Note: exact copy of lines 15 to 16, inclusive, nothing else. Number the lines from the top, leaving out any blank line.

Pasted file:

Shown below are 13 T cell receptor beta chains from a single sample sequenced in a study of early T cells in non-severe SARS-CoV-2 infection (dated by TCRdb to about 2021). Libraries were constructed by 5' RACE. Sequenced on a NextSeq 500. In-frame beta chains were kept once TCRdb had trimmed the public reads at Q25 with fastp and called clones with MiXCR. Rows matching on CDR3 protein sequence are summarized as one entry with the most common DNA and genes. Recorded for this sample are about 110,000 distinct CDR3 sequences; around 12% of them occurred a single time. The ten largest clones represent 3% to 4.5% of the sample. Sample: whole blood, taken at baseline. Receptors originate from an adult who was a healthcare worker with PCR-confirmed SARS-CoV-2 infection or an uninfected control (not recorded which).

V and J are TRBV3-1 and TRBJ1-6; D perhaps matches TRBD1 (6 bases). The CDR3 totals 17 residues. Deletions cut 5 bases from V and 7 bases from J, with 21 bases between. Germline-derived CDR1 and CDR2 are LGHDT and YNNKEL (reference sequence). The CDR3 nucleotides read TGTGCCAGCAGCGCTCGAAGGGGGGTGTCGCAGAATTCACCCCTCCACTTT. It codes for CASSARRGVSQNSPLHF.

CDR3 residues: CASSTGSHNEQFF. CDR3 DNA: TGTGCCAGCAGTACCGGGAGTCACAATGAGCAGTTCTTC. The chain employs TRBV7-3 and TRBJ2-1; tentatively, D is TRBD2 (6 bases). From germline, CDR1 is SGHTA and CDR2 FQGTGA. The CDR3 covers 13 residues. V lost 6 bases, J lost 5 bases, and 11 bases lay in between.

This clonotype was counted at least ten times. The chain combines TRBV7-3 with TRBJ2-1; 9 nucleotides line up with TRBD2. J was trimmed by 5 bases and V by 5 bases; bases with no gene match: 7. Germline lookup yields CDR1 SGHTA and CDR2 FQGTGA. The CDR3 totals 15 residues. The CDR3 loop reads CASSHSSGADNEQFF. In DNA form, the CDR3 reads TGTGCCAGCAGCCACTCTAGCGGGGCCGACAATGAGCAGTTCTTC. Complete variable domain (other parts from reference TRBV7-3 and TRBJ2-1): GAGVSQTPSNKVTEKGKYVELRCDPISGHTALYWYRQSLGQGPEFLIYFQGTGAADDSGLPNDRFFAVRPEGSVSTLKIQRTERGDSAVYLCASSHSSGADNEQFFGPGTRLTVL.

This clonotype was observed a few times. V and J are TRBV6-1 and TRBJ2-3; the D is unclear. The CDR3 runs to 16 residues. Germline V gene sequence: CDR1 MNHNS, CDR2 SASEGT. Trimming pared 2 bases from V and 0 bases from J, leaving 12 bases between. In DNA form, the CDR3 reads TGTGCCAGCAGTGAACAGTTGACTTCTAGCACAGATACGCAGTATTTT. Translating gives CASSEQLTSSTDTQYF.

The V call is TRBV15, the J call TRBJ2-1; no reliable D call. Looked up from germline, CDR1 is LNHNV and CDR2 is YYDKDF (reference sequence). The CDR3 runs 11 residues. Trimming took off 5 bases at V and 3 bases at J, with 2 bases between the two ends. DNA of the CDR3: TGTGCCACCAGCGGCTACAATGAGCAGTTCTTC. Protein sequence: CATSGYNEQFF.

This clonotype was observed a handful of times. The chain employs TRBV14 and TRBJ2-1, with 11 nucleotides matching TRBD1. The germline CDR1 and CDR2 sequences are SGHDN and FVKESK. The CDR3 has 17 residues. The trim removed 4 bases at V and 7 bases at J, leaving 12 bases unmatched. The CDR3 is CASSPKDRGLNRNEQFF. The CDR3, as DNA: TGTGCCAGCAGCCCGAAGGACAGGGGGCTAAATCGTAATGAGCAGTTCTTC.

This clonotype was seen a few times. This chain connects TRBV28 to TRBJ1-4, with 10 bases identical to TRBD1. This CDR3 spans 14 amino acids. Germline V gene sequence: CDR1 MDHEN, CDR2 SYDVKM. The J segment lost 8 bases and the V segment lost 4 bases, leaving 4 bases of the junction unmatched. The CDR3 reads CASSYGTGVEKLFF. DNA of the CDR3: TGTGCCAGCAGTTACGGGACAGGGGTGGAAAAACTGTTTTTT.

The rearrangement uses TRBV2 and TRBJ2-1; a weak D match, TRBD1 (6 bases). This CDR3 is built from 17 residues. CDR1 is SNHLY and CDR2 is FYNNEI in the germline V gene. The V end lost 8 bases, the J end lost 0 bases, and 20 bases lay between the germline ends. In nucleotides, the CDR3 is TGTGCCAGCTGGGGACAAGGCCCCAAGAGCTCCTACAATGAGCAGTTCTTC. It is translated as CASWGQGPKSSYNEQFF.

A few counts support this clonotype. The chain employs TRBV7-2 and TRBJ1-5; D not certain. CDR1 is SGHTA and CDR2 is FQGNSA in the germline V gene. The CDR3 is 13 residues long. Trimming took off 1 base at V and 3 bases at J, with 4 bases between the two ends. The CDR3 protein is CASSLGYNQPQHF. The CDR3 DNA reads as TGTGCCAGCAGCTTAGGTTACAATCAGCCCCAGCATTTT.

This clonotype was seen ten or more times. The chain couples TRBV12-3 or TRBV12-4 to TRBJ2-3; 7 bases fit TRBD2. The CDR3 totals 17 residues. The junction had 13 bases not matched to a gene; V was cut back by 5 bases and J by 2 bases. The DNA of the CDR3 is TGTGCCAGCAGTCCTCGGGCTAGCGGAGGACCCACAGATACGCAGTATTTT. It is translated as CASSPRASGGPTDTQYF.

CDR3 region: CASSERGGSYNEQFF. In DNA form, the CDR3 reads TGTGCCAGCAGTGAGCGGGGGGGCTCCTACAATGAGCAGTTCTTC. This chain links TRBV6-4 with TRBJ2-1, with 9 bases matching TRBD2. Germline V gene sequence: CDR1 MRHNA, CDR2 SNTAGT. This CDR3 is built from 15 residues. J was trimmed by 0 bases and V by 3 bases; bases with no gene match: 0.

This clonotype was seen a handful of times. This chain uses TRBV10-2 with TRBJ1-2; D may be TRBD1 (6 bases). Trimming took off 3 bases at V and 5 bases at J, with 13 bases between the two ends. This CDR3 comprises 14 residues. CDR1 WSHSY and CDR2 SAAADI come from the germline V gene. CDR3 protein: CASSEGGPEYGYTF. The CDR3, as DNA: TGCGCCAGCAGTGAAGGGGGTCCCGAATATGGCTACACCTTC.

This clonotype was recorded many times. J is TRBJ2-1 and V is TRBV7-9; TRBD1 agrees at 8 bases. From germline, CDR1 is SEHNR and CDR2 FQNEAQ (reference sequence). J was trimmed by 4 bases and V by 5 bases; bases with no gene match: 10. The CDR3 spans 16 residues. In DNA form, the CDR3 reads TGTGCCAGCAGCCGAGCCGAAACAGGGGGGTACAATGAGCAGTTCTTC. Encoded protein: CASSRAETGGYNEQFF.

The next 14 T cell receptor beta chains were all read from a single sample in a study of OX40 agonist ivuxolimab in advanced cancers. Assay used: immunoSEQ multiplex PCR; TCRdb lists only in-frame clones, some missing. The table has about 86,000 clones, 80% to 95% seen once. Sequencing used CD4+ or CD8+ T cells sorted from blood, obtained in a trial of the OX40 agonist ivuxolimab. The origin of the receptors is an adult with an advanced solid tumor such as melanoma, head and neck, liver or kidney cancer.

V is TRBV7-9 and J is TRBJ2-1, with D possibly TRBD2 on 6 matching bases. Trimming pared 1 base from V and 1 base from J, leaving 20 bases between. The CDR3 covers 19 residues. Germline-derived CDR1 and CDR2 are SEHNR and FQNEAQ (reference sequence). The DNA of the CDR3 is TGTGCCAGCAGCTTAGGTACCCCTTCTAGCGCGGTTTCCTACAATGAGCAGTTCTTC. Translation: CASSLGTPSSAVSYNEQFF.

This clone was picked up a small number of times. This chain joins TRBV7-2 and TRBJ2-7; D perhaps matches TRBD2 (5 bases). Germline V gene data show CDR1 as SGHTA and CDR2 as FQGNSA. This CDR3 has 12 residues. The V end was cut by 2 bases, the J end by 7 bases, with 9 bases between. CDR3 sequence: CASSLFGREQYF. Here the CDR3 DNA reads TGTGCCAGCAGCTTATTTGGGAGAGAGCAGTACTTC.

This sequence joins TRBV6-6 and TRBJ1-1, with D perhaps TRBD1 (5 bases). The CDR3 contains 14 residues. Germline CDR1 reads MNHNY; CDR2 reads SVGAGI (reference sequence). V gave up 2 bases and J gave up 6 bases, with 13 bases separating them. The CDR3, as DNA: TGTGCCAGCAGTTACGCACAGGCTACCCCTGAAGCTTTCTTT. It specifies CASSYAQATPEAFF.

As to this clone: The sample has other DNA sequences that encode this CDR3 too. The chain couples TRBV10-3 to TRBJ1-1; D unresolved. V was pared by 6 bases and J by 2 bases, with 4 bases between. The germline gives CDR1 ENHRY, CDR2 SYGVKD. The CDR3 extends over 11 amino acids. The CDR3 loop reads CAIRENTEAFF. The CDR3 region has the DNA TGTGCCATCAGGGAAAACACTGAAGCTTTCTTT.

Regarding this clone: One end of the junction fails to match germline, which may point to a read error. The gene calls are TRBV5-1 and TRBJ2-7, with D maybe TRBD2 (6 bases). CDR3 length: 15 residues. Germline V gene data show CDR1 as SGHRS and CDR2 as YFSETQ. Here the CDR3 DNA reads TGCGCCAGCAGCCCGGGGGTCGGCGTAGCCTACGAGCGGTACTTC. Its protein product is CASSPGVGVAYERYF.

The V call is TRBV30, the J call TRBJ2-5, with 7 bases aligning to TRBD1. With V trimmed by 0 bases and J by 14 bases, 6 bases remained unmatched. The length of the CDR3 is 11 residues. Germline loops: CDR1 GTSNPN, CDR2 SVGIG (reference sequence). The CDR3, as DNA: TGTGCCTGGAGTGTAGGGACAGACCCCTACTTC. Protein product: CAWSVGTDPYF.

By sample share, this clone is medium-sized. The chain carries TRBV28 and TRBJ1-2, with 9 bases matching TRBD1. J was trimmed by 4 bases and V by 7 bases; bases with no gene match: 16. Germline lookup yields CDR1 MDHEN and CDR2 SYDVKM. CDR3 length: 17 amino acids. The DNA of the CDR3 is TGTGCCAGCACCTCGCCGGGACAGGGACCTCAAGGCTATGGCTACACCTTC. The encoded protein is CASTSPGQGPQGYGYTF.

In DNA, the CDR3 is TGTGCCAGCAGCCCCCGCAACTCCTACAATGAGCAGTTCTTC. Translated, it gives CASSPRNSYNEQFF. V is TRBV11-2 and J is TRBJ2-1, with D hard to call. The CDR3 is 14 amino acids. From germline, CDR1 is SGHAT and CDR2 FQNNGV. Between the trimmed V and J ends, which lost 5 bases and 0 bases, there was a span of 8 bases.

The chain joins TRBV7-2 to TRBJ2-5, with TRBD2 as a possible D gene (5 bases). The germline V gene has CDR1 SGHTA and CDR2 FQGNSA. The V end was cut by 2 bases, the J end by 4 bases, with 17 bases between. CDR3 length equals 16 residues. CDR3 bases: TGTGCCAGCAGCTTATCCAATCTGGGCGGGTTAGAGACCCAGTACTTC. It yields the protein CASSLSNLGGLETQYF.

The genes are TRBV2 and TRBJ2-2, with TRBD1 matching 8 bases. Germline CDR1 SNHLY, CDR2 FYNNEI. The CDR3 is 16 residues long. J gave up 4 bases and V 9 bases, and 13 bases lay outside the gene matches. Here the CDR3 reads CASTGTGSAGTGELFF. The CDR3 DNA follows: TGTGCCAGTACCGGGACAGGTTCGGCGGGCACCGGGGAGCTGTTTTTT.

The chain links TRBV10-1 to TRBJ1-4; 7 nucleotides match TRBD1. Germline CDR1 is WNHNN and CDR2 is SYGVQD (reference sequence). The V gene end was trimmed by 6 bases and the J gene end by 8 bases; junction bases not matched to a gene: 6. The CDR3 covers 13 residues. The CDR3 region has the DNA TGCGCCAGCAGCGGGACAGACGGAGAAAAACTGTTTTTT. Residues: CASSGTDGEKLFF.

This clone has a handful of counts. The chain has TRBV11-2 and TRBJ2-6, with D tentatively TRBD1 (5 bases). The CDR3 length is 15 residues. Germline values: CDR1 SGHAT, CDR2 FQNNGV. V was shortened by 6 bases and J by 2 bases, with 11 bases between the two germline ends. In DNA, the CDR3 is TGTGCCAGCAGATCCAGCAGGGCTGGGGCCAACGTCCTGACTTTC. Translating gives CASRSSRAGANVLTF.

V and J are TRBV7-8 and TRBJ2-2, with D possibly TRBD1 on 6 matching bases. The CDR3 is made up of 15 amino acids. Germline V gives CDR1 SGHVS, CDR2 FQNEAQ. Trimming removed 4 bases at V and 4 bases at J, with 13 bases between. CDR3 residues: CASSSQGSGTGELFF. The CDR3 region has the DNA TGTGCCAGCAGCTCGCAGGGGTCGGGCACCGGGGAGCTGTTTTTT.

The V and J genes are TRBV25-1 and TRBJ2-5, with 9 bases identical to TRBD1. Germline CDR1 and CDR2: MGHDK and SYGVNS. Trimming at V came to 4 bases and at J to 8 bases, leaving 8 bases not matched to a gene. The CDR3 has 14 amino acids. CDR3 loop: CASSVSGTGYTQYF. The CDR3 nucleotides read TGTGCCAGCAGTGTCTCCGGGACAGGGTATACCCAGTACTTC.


The next 14 T cell receptor beta chains were all read from a single sample in a study of OX40 agonist ivuxolimab in advanced cancers. Assay used: immunoSEQ multiplex PCR; TCRdb lists only in-frame clones, some missing. The table has about 86,000 clones, 80% to 95% seen once. Sequencing used CD4+ or CD8+ T cells sorted from blood, obtained in a trial of the OX40 agonist ivuxolimab. The origin of the receptors is an adult with an advanced solid tumor such as melanoma, head and neck, liver or kidney cancer.

V is TRBV7-9 and J is TRBJ2-1, with D possibly TRBD2 on 6 matching bases. Trimming pared 1 base from V and 1 base from J, leaving 20 bases between. The CDR3 covers 19 residues. Germline-derived CDR1 and CDR2 are SEHNR and FQNEAQ (reference sequence). The DNA of the CDR3 is TGTGCCAGCAGCTTAGGTACCCCTTCTAGCGCGGTTTCCTACAATGAGCAGTTCTTC. Translation: CASSLGTPSSAVSYNEQFF.